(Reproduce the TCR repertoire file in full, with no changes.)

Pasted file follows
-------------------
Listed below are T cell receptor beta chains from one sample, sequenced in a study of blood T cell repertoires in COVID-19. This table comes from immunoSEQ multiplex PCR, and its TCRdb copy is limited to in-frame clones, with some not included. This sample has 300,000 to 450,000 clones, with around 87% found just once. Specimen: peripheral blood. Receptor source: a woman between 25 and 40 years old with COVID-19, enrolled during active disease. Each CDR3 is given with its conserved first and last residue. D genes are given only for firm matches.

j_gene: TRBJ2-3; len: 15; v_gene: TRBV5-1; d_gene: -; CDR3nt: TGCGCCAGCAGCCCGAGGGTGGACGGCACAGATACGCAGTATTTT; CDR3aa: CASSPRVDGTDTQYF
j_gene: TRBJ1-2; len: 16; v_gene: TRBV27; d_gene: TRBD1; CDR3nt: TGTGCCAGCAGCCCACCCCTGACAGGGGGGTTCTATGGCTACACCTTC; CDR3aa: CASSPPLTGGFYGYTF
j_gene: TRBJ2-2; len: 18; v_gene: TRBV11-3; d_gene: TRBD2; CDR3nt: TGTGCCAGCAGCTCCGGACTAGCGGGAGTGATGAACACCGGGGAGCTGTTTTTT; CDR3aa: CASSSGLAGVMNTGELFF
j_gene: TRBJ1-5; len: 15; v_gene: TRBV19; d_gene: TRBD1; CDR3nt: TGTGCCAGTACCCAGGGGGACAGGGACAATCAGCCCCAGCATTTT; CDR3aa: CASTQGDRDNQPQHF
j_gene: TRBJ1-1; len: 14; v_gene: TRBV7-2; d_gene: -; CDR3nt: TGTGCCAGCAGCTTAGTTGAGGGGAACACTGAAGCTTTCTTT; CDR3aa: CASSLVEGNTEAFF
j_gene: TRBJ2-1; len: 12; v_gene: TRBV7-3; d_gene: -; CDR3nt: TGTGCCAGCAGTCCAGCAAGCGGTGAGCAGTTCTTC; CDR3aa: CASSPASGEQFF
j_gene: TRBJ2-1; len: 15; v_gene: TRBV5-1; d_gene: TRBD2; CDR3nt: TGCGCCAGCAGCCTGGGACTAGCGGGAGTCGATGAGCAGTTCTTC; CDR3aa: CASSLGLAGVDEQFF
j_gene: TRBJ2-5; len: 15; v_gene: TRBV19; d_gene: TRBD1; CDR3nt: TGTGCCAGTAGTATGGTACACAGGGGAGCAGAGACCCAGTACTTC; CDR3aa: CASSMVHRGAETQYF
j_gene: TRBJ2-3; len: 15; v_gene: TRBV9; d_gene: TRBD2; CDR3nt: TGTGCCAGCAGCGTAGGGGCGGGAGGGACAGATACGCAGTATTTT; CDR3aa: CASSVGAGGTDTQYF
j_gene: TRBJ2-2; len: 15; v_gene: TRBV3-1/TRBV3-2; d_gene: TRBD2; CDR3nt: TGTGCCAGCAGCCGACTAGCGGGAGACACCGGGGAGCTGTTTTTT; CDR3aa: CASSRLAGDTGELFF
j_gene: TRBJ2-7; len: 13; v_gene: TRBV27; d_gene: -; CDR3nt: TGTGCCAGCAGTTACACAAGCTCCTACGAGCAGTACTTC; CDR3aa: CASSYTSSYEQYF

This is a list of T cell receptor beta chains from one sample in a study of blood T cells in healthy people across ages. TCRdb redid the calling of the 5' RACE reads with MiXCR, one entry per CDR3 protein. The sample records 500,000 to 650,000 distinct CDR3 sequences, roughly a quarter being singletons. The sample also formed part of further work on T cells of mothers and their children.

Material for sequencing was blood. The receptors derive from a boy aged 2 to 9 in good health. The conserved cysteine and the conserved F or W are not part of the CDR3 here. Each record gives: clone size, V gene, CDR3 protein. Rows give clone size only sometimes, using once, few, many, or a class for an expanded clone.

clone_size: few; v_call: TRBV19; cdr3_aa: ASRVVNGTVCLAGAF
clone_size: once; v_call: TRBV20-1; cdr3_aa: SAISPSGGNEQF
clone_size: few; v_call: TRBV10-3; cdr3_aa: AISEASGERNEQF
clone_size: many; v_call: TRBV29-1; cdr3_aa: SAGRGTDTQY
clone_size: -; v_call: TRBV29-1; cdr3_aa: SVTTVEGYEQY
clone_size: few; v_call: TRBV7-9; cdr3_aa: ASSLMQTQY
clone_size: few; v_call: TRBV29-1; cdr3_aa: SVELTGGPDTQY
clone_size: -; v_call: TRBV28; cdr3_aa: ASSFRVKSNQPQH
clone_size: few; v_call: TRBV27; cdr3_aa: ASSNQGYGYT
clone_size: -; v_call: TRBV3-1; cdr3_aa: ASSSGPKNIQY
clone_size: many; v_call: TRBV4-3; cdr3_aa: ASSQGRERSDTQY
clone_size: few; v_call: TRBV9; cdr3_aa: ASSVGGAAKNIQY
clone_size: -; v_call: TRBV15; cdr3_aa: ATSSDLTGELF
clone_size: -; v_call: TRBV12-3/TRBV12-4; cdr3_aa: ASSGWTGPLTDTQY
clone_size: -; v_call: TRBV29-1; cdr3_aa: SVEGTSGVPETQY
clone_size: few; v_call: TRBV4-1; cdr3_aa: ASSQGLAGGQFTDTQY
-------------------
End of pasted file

Listed below are T cell receptor beta chains from one sample, sequenced in a study of blood T cell repertoires in COVID-19. This table comes from immunoSEQ multiplex PCR, and its TCRdb copy is limited to in-frame clones, with some not included. This sample has 300,000 to 450,000 clones, with around 87% found just once. Specimen: peripheral blood. Receptor source: a woman between 25 and 40 years old with COVID-19, enrolled during active disease. Each CDR3 is given with its conserved first and last residue. D genes are given only for firm matches.

j_gene: TRBJ2-3; len: 15; v_gene: TRBV5-1; d_gene: -; CDR3nt: TGCGCCAGCAGCCCGAGGGTGGACGGCACAGATACGCAGTATTTT; CDR3aa: CASSPRVDGTDTQYF
j_gene: TRBJ1-2; len: 16; v_gene: TRBV27; d_gene: TRBD1; CDR3nt: TGTGCCAGCAGCCCACCCCTGACAGGGGGGTTCTATGGCTACACCTTC; CDR3aa: CASSPPLTGGFYGYTF
j_gene: TRBJ2-2; len: 18; v_gene: TRBV11-3; d_gene: TRBD2; CDR3nt: TGTGCCAGCAGCTCCGGACTAGCGGGAGTGATGAACACCGGGGAGCTGTTTTTT; CDR3aa: CASSSGLAGVMNTGELFF
j_gene: TRBJ1-5; len: 15; v_gene: TRBV19; d_gene: TRBD1; CDR3nt: TGTGCCAGTACCCAGGGGGACAGGGACAATCAGCCCCAGCATTTT; CDR3aa: CASTQGDRDNQPQHF
j_gene: TRBJ1-1; len: 14; v_gene: TRBV7-2; d_gene: -; CDR3nt: TGTGCCAGCAGCTTAGTTGAGGGGAACACTGAAGCTTTCTTT; CDR3aa: CASSLVEGNTEAFF
j_gene: TRBJ2-1; len: 12; v_gene: TRBV7-3; d_gene: -; CDR3nt: TGTGCCAGCAGTCCAGCAAGCGGTGAGCAGTTCTTC; CDR3aa: CASSPASGEQFF
j_gene: TRBJ2-1; len: 15; v_gene: TRBV5-1; d_gene: TRBD2; CDR3nt: TGCGCCAGCAGCCTGGGACTAGCGGGAGTCGATGAGCAGTTCTTC; CDR3aa: CASSLGLAGVDEQFF
j_gene: TRBJ2-5; len: 15; v_gene: TRBV19; d_gene: TRBD1; CDR3nt: TGTGCCAGTAGTATGGTACACAGGGGAGCAGAGACCCAGTACTTC; CDR3aa: CASSMVHRGAETQYF
j_gene: TRBJ2-3; len: 15; v_gene: TRBV9; d_gene: TRBD2; CDR3nt: TGTGCCAGCAGCGTAGGGGCGGGAGGGACAGATACGCAGTATTTT; CDR3aa: CASSVGAGGTDTQYF
j_gene: TRBJ2-2; len: 15; v_gene: TRBV3-1/TRBV3-2; d_gene: TRBD2; CDR3nt: TGTGCCAGCAGCCGACTAGCGGGAGACACCGGGGAGCTGTTTTTT; CDR3aa: CASSRLAGDTGELFF
j_gene: TRBJ2-7; len: 13; v_gene: TRBV27; d_gene: -; CDR3nt: TGTGCCAGCAGTTACACAAGCTCCTACGAGCAGTACTTC; CDR3aa: CASSYTSSYEQYF

This is a list of T cell receptor beta chains from one sample in a study of blood T cells in healthy people across ages. TCRdb redid the calling of the 5' RACE reads with MiXCR, one entry per CDR3 protein. The sample records 500,000 to 650,000 distinct CDR3 sequences, roughly a quarter being singletons. The sample also formed part of further work on T cells of mothers and their children.

Material for sequencing was blood. The receptors derive from a boy aged 2 to 9 in good health. The conserved cysteine and the conserved F or W are not part of the CDR3 here. Each record gives: clone size, V gene, CDR3 protein. Rows give clone size only sometimes, using once, few, many, or a class for an expanded clone.

clone_size: few; v_call: TRBV19; cdr3_aa: ASRVVNGTVCLAGAF
clone_size: once; v_call: TRBV20-1; cdr3_aa: SAISPSGGNEQF
clone_size: few; v_call: TRBV10-3; cdr3_aa: AISEASGERNEQF
clone_size: many; v_call: TRBV29-1; cdr3_aa: SAGRGTDTQY
clone_size: -; v_call: TRBV29-1; cdr3_aa: SVTTVEGYEQY
clone_size: few; v_call: TRBV7-9; cdr3_aa: ASSLMQTQY
clone_size: few; v_call: TRBV29-1; cdr3_aa: SVELTGGPDTQY
clone_size: -; v_call: TRBV28; cdr3_aa: ASSFRVKSNQPQH
clone_size: few; v_call: TRBV27; cdr3_aa: ASSNQGYGYT
clone_size: -; v_call: TRBV3-1; cdr3_aa: ASSSGPKNIQY
clone_size: many; v_call: TRBV4-3; cdr3_aa: ASSQGRERSDTQY
clone_size: few; v_call: TRBV9; cdr3_aa: ASSVGGAAKNIQY
clone_size: -; v_call: TRBV15; cdr3_aa: ATSSDLTGELF
clone_size: -; v_call: TRBV12-3/TRBV12-4; cdr3_aa: ASSGWTGPLTDTQY
clone_size: -; v_call: TRBV29-1; cdr3_aa: SVEGTSGVPETQY
clone_size: few; v_call: TRBV4-1; cdr3_aa: ASSQGLAGGQFTDTQY